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Esther Howland from Massachusetts—known as the “Mother of the American Valentine”—is credited with popularizing Valentine’s Day cards in the United States through her company New England Valentine Company. | WIKIMEDIA
Strange Tales

The History Behind Valentine’s Day

OK, I admit it. Throughout the years I’ve considered the annual Valentine’s Day on February 14 as a modern-day commercialized event, promoted by businesses to sell cards, chocolates and flowers. But after doing some research, it looks like I was wrong—Valentine’s Day has a history going back more than 1,500 years ago.

Historians place the origin of Valentine’s Day at 496 A.D. That’s the year when Pope Gelasius 1 established the first Feast of Saint Valentine on February 14 to honour Saint Valentine of Rome, a third century Roman priest and physician who died as a martyr around 270 A.D. As the story goes, before St. Valentine died, he wrote a note to his jailor’s daughter whom he had befriended, signed it “from your Valentine” and miraculously she regained her sight to read the note. (Some sources indicate the same story may have been two separate priests named Saint Valentine in different years, however, St. Valentine of Rome is the one attributed to Valentine’s Day.)

According to historians, there is no record connecting romance and Valentine’s Day until medieval English poet Geoffrey Chaucer wrote his 700-line poem “Parliament of Foules” in 1382-83, linking February 14, love and St. Valentine’s Feast day. In the poem, Chaucer refers to February 14 as the date for a parliament for birds to choose their mates (i.e. lovebirds). Chaucer wrote in the Middle English of the time, “For this was sent on Seynt Valentyne’s day / When every foul cometh ther to choose a mate.” So, while the Pope may have established the feast in 497 A.D., it was Chaucer hundreds of years later who first recorded Valentine’s Day as a day of romantic love.

Written Valentines began to appear in England sometime after 1400. The oldest known surviving Valentine—now in the British Library in London, England—is a poem written in 1415 by Charles, Duke of Orleans to his wife while he was imprisoned in the Tower of London. By the mid-1700s, handwritten notes at Valentine’s Day were commonly exchanged in England. So popular were these notes that in 1797, a British publisher issued “The Young Man’s Valentine Writer” containing suggested sentimental verses for those who had trouble composing their own. Later in the 1800s, fancy printed paper Valentine’s with real lace and ribbons became so popular that more than 3,000 were employed assembling them.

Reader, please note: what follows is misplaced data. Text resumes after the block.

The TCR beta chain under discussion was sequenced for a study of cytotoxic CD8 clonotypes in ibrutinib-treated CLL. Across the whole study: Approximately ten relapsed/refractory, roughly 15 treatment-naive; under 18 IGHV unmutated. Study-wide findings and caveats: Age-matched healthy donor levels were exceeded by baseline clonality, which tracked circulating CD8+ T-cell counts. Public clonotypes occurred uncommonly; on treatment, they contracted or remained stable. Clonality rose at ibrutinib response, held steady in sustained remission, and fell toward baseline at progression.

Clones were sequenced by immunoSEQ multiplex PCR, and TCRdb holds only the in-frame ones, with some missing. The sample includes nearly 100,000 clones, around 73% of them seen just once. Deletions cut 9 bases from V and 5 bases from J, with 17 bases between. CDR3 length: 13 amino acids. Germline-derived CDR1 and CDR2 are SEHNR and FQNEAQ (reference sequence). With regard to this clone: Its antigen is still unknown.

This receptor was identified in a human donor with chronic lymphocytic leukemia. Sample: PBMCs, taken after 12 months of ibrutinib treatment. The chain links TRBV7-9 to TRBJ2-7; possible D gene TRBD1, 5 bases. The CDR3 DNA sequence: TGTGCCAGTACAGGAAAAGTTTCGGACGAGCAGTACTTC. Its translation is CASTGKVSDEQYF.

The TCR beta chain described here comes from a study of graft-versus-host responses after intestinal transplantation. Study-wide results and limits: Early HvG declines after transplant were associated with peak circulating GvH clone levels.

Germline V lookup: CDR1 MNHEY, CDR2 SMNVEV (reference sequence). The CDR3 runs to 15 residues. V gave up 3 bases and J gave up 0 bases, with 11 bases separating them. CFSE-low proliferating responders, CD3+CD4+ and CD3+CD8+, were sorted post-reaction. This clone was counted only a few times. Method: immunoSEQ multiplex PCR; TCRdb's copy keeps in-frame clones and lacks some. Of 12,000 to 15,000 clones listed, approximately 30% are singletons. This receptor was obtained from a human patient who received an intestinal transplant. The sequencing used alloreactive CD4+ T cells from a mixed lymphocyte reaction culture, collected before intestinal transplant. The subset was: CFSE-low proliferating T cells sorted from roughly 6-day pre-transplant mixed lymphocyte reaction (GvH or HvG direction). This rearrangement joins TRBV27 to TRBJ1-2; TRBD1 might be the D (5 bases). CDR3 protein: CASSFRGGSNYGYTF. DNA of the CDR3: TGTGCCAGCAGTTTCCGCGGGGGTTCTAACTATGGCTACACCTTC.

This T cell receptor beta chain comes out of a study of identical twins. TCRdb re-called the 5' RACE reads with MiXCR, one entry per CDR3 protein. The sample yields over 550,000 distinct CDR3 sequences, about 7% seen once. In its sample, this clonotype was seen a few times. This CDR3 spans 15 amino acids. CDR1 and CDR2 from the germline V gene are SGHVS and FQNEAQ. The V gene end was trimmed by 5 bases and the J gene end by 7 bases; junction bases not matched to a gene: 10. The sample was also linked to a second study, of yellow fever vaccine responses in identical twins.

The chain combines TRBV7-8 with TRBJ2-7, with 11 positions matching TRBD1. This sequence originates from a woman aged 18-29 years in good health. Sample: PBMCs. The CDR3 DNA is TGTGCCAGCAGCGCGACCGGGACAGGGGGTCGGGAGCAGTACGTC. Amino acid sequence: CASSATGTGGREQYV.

England’s Richard Cadbury, of the Cadbury chocolate-making family, was the first to produce chocolates in heart-shaped boxes. | WOODLOT

In the United States, while exchanging Valentine notes may have started early in the 1700s, the first mass-produced Valentines of embossed paper lace appeared around 1850, thanks to Esther A. Howland (1828-1904) of Worcester, Massachusetts. Daughter of a book and stationery store owner, she was inspired by an ornate English Valentine she received from a business associate of her father. She began a business designing elaborate Valentine’s Day cards and hiring others to assemble them. Howland became known as “The Mother of American Valentines” and her company New England Valentine Company was eventually grossing more than $100,000 annually. Since 2001, the U.S. Greeting Card Association has been awarding an annual “Esther Howland Award for a Greeting Card Visionary.”

Credit for the idea of Valentine’s Day chocolates in heart-shaped boxes goes to England’s Richard Cadbury, of the Cadbury chocolate making family. He used the excess pure cocoa left over from making the company’s chocolate drink to make ‘eating’ chocolates and packaging them in decorated boxes with artistically-designed Alpine and family scenes. Then, in 1861 for Valentine’s Day, he was the first to produce heart-shaped boxes decorated with Cupids and rosebuds for the Cadbury chocolates.

In her book Bitter Chocolate: Anatomy of an Industry, author Carol Off wrote, “It was the firm’s marketing genius that first made chocolate a part of Valentine’s Day in Great Britain and a symbol of romantic love.”

If you have received flowers for Valentine’s Day, well that tradition goes back the 17th century and Sweden’s King Charles II. As the story goes, during a trip to Persia, he was introduced to the “language of flowers,” the idea of sending flowers to a loved one with each flower having a meaning. In the 18th century, flower bouquets became a kind of secret romantic conversation. Today, red roses, which symbolize romantic love, are the most popular for Valentine’s Day.

Fast forwarding to the 21st century, Valentine’s Day continues to be a big business, growing each year. For example, back in 1913, Hallmark offered its first Valentine’s card; three years later in 1916, they began mass-producing them; and, now 145 million Valentine cards are now exchanged industry-wide. The National Retail Federation reports that the average person celebrating Valentine’s Day spent $143 in 2018. And in February 2020, Forbes magazine estimated that in the U.S., about $20 billion would be spent that year on Valentine’s Day.

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